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Sabbath Bloody Sabbath (1973)
The title track from the band’s fifth album does not sound like too much of a departure, at first. The muddy riffing and martial beat: same and great as it ever was. And then the chorus hits: a sprinkle of acoustic guitars and multi-tracked electric punctuations. The band members had already shown they were masters of tempo shifting and inimitable segues, but this is an obvious and arresting step in the group’s ongoing evolution. Although he had already established himself as the preeminent metal singer (and/or screamer), the dramatic clarity and nuance (yes, nuance!) of Osbourne’s vocals signified another weapon in Sabbath’s arsenal. This is the ideal opening statement for an album that found the quartet incorporating synthesizers (Rick Wakeman from Yes), strings (!), and a generally more ambitious compositional approach that never crosses over into pretension.
It was on Sabotage that Tony Iommi looked backward and (once again) invented the future. After the successful experimentations of Sabbath Bloody Sabbath, it was obvious that the band was ready to once again turn things up to eleven. It would seem improbable for Iommi—or anyone—to expand or improve upon the once-in-a-career sonic assault of Vol. 4, but Sabotage features some of the cleanest, hugest, and most immortal riffs in Iommi’s unparalleled repertoire. Take “Hole in the Sky”: now this is how you begin an album! Ward and Butler are in typically fine form, while Osbourne’s vocal range continues to mature: his words are easy to understand—and a joy to listen to. But this is Iommi’s show, and he is less interested than ever in taking prisoners. While his obvious perfectionist streak (the one that would eventually drive Ozzy to distraction, facilitating his ouster from the group) is intensifying—much to our delight—above and behind the wall of sonic embellishments is the central guitar track: it cuts through the song like a dark laser, sparks and notes falling like stars crashing into the sea.
Vol. 4 (1972)
Fueled by booze and Bolivian marching powder (not for nothing was the album almost called “Snowblind” after the track of the same name), there is an aggressively defiant air that permeates every second of Vol. 4. On an album chock-full of indelible riffs, “Supernaut” warrants special mention. Not one to hand out praise lightly, Frank Zappa himself allegedly declared this one of his favorite songs, and it remains one of the ultimate adrenaline rushes in rock. The entire band is locked and loaded: Ward and Butler playing as though the world might end any moment (and who knows, it may have seemed that way in the studio), Ozzy turning in one of his most ferocious vocal turns (the near-mocking boasts he spits out might make this the first—or at least whitest—gangster rap song of all time), and Iommi’s solo is the soundtrack for the coolest action movie never made. It ends with one of the most delicious verses of the decade, a middle finger to fashion and conformity: “Got no religion, don’t need no friends / Got all I want and I don’t need to pretend / Don’t try to reach me, ‘cause I’d tear up your mind / I’ve seen the future and I’ve left it behind.”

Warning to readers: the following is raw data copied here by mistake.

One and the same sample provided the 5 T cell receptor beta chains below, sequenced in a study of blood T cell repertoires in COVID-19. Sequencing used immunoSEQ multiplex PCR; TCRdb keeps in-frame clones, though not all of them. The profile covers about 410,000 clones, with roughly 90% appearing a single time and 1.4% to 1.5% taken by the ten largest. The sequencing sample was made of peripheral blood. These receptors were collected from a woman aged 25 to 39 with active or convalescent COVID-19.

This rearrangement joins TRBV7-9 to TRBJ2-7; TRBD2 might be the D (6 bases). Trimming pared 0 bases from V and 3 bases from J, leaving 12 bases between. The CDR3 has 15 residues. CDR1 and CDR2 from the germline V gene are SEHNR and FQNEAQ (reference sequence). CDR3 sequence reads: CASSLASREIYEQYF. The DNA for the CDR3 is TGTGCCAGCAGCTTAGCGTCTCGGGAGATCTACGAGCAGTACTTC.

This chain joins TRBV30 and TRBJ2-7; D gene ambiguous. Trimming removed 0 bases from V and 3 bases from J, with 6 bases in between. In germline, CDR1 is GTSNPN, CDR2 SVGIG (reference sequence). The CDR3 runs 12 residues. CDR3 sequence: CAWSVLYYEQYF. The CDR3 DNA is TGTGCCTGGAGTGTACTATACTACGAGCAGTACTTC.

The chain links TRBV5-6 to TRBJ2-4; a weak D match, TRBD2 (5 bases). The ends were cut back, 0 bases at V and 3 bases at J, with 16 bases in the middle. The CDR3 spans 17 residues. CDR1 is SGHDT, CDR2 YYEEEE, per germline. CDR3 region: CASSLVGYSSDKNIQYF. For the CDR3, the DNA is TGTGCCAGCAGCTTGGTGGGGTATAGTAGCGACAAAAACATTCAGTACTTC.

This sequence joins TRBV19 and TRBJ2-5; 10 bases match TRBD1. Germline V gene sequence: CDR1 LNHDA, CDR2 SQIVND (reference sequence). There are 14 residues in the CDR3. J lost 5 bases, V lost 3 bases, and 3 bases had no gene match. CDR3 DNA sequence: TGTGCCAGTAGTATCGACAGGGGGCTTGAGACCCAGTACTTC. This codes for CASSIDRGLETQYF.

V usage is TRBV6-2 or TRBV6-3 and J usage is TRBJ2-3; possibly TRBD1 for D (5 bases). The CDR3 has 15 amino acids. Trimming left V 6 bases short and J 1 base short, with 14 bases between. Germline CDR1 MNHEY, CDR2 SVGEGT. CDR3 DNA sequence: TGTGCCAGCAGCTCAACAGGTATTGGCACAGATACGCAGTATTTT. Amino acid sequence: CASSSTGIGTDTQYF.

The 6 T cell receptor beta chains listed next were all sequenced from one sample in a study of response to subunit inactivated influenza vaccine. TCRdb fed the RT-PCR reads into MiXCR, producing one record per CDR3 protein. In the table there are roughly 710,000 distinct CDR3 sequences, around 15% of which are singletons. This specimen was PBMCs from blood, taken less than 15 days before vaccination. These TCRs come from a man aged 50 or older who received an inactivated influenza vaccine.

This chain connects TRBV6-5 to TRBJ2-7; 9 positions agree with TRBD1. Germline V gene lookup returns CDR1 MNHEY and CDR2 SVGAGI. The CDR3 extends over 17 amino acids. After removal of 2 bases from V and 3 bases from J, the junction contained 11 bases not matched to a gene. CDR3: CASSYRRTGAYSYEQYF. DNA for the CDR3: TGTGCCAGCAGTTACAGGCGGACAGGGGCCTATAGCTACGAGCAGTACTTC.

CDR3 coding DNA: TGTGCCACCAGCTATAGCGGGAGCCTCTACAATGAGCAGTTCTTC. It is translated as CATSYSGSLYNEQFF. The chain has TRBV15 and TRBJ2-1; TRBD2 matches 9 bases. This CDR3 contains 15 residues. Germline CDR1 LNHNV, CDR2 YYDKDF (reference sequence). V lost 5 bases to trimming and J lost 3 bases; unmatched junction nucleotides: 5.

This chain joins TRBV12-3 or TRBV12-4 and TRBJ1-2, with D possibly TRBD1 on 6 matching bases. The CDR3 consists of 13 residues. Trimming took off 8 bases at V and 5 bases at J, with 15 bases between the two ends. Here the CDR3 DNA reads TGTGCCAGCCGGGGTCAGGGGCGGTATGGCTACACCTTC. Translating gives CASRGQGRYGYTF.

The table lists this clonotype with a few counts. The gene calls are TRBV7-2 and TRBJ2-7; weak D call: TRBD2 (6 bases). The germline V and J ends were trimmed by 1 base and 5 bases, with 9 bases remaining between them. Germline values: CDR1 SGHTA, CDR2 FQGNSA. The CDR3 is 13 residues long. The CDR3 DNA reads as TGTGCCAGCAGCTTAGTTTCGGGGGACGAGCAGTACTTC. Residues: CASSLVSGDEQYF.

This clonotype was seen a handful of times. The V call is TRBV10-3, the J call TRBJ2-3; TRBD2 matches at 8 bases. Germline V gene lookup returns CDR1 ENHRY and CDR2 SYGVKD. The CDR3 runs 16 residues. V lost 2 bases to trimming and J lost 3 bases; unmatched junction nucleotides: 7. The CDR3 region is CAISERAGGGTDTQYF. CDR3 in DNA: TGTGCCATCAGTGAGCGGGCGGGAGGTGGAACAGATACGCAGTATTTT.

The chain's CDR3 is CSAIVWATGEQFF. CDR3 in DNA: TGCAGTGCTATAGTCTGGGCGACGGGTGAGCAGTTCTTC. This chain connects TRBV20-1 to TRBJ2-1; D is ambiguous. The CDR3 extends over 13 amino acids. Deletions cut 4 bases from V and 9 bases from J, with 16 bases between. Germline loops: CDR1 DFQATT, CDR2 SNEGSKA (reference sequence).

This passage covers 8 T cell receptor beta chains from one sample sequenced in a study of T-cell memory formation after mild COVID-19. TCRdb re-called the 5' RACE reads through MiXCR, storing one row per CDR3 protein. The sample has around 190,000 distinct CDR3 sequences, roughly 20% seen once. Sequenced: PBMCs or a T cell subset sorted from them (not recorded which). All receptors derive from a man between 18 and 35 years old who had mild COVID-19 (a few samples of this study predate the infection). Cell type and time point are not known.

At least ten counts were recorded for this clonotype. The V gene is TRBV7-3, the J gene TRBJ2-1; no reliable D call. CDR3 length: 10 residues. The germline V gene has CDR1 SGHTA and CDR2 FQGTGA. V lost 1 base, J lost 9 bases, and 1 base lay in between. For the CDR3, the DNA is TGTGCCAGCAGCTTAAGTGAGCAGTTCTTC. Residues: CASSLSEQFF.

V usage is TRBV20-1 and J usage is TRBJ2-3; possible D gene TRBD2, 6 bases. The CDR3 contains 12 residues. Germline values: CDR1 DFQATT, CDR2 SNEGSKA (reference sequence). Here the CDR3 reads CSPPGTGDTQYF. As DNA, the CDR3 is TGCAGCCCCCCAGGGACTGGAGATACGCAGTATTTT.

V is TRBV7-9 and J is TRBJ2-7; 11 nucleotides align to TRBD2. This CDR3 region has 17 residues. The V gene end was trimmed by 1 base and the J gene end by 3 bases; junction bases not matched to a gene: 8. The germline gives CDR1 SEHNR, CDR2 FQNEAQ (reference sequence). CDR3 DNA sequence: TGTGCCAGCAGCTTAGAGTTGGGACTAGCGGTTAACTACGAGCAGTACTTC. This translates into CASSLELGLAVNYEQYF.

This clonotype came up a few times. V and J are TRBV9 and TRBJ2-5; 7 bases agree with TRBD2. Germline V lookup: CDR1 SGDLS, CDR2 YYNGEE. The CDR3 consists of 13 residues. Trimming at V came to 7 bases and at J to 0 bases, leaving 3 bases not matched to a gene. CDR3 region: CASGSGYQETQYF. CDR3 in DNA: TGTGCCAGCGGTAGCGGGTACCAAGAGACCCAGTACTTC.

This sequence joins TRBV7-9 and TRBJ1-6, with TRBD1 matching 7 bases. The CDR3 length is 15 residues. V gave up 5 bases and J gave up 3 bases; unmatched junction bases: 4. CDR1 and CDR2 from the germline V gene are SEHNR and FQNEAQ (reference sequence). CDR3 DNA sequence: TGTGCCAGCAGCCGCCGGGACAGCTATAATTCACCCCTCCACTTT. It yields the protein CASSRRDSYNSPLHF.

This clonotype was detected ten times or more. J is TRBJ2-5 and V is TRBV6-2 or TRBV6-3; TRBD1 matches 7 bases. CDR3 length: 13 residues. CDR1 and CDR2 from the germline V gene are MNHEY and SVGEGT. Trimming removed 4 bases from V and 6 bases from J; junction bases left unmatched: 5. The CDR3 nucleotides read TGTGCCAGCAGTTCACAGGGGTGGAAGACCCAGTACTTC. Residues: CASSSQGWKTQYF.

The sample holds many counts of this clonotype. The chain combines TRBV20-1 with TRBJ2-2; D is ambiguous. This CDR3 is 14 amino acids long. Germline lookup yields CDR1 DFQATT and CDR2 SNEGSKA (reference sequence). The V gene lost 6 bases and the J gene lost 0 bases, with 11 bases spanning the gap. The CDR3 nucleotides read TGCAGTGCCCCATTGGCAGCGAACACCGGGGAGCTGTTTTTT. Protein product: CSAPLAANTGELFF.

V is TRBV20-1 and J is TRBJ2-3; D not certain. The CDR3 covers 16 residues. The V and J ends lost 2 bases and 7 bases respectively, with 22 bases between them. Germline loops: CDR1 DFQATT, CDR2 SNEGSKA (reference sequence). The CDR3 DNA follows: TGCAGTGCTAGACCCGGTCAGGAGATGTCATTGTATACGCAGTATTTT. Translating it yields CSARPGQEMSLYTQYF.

Sabbath Bloody Sabbath (1973)
To be certain, Black Sabbath is never going to be for everyone. Still, there are certain tracks, like the already-discussed “It’s Alright”, as well as “Planet Caravan”, “Orchid”, “Embryo”, “Laguna Sunrise”, and “Air Dance”, to put on for the uninitiated listener and then give them five guesses to name that band. “Spiral Architect”, the pinnacle—and finale—of Sabbath Bloody Sabbath, showcases multi-tracked vocals from Ozzy, acoustic guitars galore, and… strings? Simply put, as brilliant (and in some ways innovative) as Sabbath’s blues-drenched debut was, the growth and expansion demonstrated between 1970 and 1978 is as impressive and ambitious as that of just about any other group. “Spiral Architect” is a high water mark at a crucial juncture of Sabbath’s evolution: after it pulled this off, it could—and did—begin to further experiment in the studio (resulting in longer, more complex compositions like “Megalomania” and “The Writ”), and as the band incorporated strings and brass into the mix, it eventually made work that even die-hard fans have a hard time getting their heads around (see: Never Say Die!).
Black Sabbath (1970)
This is it: the song that launched the debut, and a billion puny imitators, clinging like insects to the monolith they could never become. It’s hard to argue with the uncomplicated symmetry of this opening statement. Band: Black Sabbath. Album: Black Sabbath. Song: Black Sabbath. And yet… the all-too-easily disparaged (and, for the easily offended, objectionable) appellation Black Sabbath ensures that the band could never really be taken all that seriously. Not only is this a damn shame, it is enough to make one wish it had simply stuck with its original name (Earth, as the group was initially known in industrial Birmingham, England, is, incidentally, a much more appropriate word to associate with this very blue-collar and bruising ensemble). Certainly wizards, warnings, and wickedness abound on its debut, but it sounds today exactly like what was recorded: a ferocious and opportunistic young band putting everything on the table, fully aware it might never get a second shot. And despite all the silly mythmaking, the only thing demonic about Sabbath was its proclivity for employing the musical tritone (also known as the Devil’s Interval) in its music. Blah, blah, blah; the less said trying to explain, or even consecrate this song—and the group that made it—the better: it speaks for itself loudly and proudly. More than four decades has done nothing to diminish the devastating impact of that final solo, a speed drill aimed directly at your brain; if you survive the experience nothing is ever the same.